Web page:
Re-inventing the hospital
During recent years hospitals have had to face constantly new challenges. So far, the solutions offered in Germany are not sufficient. On the contrary — rather than solving problems, they tend to create new ones. A change of paradigm in the organisation of hospitals is imminent and hospitals have to change radically, argues economist Holger Richter MA, Managing Director of Bremerhaven Hospital
About 90% of hospital income is generated in the 35 weekly working hours of regular day shifts. However, due to new work time regulations fewer and fewer physicians are available for these productive shifts and much of the work time is spent in the 133 working hours of the 'unproductive' night shifts.
Many administrative or low-skill tasks, e.g. taking blood samples or document management, can be performed by clerical staff and medical assistants, freeing doctors to concentrate on their core tasks: diagnosis and therapy.
However, hospitals will not be prepared to finance increasing personnel costs without proper assurance that the work time paid is used sensibly. The management is thus asked to control workflow effectively and efficiently.
A well-structured work environment can help to increase efficiency. However, a prerequisite, namely standardisation of medical processes, has not yet been realised. Organisation still happens by rule of thumb, despite the fact that the introduction of DRGs and the concomitant financing problems should have created sufficient pressure to reconsider internal structures.
Technical approaches to identify, measure and calculate major and minor processes in hospitals are very promising. Frequently only a few major processes need be standardised to realise significant efficiency gains. The crucial, in essence cultural, precondition to bring about this change is the willingness and discipline to follow these standards.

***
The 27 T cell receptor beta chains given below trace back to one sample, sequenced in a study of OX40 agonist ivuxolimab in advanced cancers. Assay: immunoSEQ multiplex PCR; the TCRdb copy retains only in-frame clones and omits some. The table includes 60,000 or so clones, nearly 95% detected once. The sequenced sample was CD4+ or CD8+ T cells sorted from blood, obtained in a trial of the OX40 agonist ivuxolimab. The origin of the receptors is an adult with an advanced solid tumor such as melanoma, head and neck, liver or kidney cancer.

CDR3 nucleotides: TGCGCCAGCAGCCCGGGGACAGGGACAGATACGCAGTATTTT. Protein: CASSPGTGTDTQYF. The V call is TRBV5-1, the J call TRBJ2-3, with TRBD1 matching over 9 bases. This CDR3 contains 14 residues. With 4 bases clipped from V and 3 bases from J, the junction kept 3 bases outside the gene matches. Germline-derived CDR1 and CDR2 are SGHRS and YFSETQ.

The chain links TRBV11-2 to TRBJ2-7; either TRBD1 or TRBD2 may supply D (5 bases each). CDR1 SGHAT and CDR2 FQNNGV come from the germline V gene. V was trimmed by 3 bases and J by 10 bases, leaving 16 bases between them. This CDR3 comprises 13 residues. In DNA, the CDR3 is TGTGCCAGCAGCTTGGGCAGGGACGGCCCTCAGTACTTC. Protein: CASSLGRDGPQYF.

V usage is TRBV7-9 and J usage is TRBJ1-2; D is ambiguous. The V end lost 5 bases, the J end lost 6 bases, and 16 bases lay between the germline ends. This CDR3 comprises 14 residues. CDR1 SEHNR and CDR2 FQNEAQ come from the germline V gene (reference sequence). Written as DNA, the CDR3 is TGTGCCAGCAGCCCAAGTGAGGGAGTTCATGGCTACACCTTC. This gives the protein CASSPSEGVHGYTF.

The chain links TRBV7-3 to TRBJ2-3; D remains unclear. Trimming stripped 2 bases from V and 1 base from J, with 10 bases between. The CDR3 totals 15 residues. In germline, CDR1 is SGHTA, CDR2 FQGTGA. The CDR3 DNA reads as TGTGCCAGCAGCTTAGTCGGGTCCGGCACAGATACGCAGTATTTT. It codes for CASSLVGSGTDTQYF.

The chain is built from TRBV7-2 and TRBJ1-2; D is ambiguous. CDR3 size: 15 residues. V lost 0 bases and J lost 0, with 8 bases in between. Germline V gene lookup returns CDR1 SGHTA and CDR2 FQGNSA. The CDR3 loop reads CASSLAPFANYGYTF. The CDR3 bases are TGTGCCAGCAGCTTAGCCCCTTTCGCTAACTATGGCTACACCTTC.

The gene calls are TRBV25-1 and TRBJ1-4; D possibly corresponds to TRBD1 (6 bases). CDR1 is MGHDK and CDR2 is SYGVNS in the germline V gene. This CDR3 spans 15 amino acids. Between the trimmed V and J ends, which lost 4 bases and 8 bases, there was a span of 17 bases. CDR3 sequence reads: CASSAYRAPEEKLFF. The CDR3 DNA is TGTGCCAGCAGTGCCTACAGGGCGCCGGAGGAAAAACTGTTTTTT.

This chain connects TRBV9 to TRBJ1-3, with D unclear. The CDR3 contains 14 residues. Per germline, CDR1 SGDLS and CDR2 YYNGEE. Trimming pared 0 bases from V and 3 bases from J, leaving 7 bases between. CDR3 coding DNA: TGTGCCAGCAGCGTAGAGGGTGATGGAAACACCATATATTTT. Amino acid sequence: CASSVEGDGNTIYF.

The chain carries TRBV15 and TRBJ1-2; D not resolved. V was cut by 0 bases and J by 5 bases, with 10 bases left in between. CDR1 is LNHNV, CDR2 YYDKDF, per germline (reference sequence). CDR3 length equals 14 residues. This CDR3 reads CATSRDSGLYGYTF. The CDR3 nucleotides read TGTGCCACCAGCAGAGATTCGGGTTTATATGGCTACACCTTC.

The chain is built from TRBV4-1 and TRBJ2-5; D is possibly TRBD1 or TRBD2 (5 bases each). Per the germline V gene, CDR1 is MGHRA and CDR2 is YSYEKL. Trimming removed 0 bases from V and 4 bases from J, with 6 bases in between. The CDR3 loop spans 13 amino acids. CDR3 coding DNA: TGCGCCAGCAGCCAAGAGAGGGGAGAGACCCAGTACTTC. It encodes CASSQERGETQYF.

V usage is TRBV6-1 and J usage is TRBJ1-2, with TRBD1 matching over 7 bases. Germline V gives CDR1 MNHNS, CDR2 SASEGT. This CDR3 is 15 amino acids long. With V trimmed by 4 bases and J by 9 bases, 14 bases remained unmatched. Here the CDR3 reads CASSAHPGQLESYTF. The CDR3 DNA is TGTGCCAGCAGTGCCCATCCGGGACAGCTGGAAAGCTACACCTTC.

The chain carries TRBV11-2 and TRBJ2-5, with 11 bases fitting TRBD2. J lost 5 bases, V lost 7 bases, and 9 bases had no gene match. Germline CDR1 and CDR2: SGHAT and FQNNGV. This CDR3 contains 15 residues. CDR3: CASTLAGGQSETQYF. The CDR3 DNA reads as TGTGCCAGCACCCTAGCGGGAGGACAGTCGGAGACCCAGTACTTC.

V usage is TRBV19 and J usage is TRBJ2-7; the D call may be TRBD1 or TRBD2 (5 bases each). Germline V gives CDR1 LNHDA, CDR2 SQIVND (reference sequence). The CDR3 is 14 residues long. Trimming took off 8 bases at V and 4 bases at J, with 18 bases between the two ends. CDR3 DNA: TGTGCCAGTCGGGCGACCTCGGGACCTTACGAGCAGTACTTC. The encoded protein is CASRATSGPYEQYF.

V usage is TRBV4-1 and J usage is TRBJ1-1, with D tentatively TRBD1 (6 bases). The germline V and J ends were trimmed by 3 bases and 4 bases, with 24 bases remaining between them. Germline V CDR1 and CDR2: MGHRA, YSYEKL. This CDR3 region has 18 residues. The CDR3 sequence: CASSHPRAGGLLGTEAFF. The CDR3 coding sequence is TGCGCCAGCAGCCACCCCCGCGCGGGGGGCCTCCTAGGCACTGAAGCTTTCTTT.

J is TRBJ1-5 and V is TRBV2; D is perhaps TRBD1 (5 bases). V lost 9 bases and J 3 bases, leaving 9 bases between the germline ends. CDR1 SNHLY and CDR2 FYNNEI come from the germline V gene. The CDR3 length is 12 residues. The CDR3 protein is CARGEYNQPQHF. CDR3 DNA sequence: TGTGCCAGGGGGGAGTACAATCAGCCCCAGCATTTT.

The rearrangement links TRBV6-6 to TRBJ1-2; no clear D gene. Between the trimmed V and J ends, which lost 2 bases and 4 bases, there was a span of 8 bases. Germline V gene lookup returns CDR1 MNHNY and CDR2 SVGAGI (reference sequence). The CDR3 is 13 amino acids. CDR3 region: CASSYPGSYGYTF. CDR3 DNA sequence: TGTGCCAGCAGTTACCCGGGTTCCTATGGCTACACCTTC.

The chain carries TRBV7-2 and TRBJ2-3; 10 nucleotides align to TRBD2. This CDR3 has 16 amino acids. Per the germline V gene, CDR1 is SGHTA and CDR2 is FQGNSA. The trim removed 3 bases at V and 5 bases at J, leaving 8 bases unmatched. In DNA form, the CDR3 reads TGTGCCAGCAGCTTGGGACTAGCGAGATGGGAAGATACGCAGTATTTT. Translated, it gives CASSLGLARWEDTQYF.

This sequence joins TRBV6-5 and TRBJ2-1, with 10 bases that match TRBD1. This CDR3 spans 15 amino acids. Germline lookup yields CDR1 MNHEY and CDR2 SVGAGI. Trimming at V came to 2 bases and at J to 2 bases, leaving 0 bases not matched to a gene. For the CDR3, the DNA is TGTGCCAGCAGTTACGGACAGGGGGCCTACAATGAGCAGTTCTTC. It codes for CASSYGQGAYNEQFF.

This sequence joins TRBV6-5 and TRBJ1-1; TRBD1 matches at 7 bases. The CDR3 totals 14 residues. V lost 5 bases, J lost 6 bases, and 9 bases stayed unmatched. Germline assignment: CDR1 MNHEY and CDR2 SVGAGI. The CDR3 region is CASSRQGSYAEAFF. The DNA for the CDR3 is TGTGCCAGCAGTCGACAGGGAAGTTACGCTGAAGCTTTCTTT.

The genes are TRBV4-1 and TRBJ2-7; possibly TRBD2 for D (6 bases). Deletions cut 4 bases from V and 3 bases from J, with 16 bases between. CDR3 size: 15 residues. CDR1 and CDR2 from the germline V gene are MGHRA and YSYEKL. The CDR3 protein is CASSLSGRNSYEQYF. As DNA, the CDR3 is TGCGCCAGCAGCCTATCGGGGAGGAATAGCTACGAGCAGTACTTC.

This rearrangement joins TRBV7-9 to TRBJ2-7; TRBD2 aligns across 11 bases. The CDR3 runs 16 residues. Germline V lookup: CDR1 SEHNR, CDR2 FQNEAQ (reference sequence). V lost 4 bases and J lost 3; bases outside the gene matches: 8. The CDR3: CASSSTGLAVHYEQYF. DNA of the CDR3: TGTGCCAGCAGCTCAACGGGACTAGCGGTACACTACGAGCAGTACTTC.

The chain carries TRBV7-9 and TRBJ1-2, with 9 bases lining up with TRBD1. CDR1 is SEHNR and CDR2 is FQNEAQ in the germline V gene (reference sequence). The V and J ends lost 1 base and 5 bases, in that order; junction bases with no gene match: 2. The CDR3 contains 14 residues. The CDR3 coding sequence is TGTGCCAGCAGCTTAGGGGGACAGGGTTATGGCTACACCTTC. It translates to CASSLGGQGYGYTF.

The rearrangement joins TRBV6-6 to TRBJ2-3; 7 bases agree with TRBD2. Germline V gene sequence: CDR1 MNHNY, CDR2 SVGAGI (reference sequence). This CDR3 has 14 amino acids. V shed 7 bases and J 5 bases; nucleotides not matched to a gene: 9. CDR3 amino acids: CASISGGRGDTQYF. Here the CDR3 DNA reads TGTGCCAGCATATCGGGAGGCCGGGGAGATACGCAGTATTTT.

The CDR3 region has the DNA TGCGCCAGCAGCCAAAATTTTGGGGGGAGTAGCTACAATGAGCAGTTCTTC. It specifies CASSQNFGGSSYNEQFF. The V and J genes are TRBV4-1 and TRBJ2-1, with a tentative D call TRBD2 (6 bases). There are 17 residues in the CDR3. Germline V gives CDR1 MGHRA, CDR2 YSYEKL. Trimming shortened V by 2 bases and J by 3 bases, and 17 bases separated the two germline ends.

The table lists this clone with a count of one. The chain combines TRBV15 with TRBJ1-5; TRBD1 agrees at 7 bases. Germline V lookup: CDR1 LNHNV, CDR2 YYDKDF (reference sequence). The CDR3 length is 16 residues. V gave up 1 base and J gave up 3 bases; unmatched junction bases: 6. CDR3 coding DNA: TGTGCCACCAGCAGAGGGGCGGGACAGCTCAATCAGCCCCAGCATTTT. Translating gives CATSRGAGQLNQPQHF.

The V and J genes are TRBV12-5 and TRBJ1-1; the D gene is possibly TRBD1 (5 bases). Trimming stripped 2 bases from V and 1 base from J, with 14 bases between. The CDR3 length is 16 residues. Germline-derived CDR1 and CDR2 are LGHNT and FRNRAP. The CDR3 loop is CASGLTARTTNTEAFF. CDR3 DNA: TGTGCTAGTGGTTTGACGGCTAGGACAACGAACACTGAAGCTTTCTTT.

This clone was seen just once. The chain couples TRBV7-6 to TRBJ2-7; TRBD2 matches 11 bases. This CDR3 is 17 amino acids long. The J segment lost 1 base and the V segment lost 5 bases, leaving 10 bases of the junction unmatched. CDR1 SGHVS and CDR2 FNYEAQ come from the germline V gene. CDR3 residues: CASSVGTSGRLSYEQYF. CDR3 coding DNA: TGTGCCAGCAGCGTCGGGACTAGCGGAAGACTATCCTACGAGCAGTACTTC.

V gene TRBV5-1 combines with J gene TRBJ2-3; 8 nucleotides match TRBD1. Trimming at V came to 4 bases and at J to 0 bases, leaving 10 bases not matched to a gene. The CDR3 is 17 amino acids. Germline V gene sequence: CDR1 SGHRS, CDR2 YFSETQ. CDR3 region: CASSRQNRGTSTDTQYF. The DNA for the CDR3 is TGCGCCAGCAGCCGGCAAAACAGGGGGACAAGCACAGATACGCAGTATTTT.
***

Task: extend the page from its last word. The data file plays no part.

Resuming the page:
The traditional career path – specialised medical training that leads either to a high-status private practice or to a hospital ‘tenure track’, i.e. to positions as assistant medical director and eventually medical director – seems a decreasing option for young physicians who are well aware of the financial and the reform pressure burdening the healthcare system. A new generation of physicians is therefore prepared to consider career alternatives. Consequently, hospitals should offer attractive, adequately paid jobs below the medical director level, which come with status, long-term perspectives and allow a decent work/family balance. One option is to create a new medical middle-management level for physicians – so-called functional assistant medical directors who are specialised and manage their specialised field. While this would increase personnel costs it also – and more importantly – would increase hospital performance.